Portholme fighter
Страна: Великобритания
Год: 1920



ON OCTOBER 6, 1911, a company entitled the Portholme Aerodrome Ltd was formed by pilot James Radley and William Bernard Rhodes-Moorhouse. Based on the site of the old Huntingdon Racecourse on Portholme Meadow in Cambridgeshire, it built several one-off aircraft types before the First World War.
  After the outbreak of war the company was subcontracted to build Wight 840 seaplanes and Sopwith Camels and Snipes, and in 1918 its assets were purchased by the Portholme Aircraft Co Ltd. When government contracts ceased at the war's end the small company evidently needed to develop a product of its own to remain solvent. Thus, during 1919-20, a single-seat fighter was designed. This extremely obscure project escaped the attention of most publications, but a simple two-view general arrangement drawing, along with some basic data, was published in The Aerial Year Book and Who's Who of the Air 1920, although it was not listed in the book's index.
  As the drawing shows, the aircraft was a biplane of conventional layout, with a curvaceous flatsided fuselage, a rounded fin and horn-balanced rudder, staggered wings and a vee undercarriage. A pair of forward-firing machine-guns was mounted immediately forward of the cockpit. The intended powerplant was a 170 h.p. ABC Wasp seven-cylinder single-row air-cooled radial engine. This is not shown in the drawing, so the omission of exposed cylinders around the aircraft's nose gives the fighter deceptively clean lines. Other data provided are a "useful military or civil load" of 250lb (113kg), a wing loading of 7.4lb/ft2, a speed at ground level of 135 m.p.h. (217km/h) and of 125 m.p.h. (200km/h) at 15,000ft (4,600m), a climb to 10,000ft (3,000m) in 7 1/2 min and a range of 435 miles (700km).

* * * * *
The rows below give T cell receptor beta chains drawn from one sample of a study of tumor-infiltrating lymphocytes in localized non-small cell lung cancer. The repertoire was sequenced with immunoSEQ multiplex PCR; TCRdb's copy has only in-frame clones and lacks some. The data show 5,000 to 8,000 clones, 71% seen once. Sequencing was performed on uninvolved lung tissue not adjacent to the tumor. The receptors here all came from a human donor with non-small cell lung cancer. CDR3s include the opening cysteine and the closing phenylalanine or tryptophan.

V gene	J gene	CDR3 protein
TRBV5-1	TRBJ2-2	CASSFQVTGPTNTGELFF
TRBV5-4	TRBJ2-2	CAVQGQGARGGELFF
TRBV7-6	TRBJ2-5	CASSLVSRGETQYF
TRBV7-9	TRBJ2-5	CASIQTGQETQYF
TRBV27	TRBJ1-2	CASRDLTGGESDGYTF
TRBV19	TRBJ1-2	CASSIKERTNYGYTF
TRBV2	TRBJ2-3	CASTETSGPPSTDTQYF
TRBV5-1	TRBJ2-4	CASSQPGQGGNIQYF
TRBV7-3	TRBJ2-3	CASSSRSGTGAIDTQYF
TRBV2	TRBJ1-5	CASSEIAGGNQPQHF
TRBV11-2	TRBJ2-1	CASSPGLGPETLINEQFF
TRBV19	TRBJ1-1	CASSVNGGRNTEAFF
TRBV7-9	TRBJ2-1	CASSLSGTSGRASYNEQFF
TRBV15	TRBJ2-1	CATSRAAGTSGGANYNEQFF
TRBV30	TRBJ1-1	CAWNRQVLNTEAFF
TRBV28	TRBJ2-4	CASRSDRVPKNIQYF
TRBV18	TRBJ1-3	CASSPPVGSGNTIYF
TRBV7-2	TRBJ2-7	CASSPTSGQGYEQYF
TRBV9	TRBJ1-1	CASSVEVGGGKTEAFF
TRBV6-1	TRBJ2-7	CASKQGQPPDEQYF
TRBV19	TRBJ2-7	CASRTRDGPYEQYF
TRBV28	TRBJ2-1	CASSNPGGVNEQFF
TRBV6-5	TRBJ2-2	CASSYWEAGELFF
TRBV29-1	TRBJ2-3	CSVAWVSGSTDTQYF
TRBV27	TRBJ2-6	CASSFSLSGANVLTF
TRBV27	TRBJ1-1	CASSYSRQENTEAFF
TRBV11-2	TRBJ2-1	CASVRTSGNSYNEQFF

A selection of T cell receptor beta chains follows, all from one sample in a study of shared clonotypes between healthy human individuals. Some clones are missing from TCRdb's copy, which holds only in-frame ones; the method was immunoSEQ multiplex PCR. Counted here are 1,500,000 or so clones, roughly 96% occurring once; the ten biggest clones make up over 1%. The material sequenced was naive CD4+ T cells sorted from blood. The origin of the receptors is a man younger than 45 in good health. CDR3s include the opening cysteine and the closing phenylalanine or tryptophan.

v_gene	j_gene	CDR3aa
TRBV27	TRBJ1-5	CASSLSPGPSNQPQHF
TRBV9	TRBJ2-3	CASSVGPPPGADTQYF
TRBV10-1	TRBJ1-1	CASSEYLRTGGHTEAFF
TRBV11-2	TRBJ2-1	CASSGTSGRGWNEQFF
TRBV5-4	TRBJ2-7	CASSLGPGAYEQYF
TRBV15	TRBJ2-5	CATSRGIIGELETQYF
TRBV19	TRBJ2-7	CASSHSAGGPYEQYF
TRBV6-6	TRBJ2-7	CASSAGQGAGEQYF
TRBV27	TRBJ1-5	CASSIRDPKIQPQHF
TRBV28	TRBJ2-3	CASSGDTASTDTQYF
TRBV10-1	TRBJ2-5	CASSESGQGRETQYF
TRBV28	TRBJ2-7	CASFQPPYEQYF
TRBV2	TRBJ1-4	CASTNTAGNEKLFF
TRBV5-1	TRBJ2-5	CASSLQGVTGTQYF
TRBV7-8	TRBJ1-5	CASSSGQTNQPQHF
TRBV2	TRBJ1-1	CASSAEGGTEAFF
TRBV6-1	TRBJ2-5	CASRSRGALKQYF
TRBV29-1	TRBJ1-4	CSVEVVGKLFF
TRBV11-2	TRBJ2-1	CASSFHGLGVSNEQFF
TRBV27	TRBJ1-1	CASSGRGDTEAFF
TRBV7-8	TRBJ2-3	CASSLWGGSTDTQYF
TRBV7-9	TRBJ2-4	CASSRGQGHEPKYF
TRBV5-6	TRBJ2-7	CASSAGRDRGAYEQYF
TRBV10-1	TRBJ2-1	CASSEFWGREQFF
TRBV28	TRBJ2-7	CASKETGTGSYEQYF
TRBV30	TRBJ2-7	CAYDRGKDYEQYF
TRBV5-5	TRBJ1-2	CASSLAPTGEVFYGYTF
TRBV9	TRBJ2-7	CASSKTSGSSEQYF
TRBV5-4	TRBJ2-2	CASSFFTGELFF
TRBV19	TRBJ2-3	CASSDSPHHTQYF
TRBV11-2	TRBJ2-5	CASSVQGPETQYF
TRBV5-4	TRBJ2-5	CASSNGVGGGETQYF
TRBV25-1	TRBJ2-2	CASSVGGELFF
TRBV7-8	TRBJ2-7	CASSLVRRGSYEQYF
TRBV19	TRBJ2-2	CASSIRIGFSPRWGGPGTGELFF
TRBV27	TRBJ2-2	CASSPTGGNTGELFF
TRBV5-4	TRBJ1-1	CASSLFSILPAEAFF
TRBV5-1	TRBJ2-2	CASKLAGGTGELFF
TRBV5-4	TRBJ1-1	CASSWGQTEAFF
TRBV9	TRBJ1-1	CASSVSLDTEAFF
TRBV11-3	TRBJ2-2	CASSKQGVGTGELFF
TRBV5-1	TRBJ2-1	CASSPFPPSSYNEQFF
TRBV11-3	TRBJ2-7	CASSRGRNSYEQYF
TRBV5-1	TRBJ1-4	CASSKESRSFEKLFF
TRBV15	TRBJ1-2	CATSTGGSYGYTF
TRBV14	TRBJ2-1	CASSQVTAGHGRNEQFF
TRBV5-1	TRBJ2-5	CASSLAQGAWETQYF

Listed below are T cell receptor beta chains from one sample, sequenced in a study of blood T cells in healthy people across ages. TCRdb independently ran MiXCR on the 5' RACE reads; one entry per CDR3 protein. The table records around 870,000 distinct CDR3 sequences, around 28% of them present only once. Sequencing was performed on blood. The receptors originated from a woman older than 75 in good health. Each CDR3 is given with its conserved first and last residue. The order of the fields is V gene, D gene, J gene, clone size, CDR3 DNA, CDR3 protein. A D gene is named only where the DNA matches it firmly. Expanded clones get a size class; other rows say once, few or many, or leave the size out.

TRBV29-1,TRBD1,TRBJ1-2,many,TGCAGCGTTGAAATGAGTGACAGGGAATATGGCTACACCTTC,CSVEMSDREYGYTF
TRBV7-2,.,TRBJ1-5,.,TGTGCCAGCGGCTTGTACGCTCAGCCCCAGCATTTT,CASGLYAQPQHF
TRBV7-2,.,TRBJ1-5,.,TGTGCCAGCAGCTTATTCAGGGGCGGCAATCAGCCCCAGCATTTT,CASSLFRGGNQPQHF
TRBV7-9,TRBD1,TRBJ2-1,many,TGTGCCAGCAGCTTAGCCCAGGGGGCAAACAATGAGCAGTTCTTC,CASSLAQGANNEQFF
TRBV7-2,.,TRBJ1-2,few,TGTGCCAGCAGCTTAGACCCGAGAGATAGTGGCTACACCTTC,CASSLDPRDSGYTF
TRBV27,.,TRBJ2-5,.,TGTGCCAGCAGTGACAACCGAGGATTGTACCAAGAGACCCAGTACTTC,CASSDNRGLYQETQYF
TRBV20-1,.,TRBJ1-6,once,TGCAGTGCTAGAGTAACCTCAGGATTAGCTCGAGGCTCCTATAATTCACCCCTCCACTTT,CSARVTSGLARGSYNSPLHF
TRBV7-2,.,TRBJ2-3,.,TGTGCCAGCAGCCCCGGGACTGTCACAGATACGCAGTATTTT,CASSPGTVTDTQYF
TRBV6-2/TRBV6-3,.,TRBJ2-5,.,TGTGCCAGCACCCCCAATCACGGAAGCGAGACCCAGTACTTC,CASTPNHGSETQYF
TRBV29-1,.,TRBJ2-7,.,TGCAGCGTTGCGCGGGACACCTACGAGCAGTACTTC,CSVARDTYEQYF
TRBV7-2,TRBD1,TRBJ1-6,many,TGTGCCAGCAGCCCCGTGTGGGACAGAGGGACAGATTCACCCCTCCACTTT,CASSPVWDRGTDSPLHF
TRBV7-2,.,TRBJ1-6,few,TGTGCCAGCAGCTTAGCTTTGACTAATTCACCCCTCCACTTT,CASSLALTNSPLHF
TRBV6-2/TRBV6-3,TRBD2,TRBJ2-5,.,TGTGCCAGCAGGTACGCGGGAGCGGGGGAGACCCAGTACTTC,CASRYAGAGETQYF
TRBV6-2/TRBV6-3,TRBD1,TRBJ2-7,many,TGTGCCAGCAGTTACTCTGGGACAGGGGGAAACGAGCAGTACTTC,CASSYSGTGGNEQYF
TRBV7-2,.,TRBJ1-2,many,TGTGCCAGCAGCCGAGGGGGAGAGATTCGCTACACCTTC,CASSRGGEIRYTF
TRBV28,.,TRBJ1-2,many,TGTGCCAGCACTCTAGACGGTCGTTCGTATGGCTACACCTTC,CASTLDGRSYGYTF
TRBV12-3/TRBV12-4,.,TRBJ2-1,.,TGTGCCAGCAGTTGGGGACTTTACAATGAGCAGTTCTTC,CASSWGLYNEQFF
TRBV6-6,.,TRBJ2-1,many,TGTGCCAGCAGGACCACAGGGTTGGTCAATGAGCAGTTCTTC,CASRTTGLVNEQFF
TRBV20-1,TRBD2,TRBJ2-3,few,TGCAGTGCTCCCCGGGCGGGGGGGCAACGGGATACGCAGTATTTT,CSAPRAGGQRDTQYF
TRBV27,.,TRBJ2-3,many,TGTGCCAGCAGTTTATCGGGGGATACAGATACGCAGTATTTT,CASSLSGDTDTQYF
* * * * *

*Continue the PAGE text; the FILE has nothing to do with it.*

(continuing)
It is not known who was responsible for the design, and whether construction was begun, but in 1922 the directors of the Portholme Aircraft Co Ltd resigned and a Receiver was appointed on June 19 that year. On July 11 the company was compulsorily wound up, and it was dissolved in 1929. If any readers have any additional information on this apparently forgotten design, please contact the Editor.

Philip Jarrett
This two-view drawing of the obscure Portholme single-seat fighter design of 1920 is apparently the only illustration of the type. It shows the aircraft’s basic lines, but with the intended 170 h.p. ABC Wasp radial engine omitted, making it appear rather more sleek than the completed machine may have looked.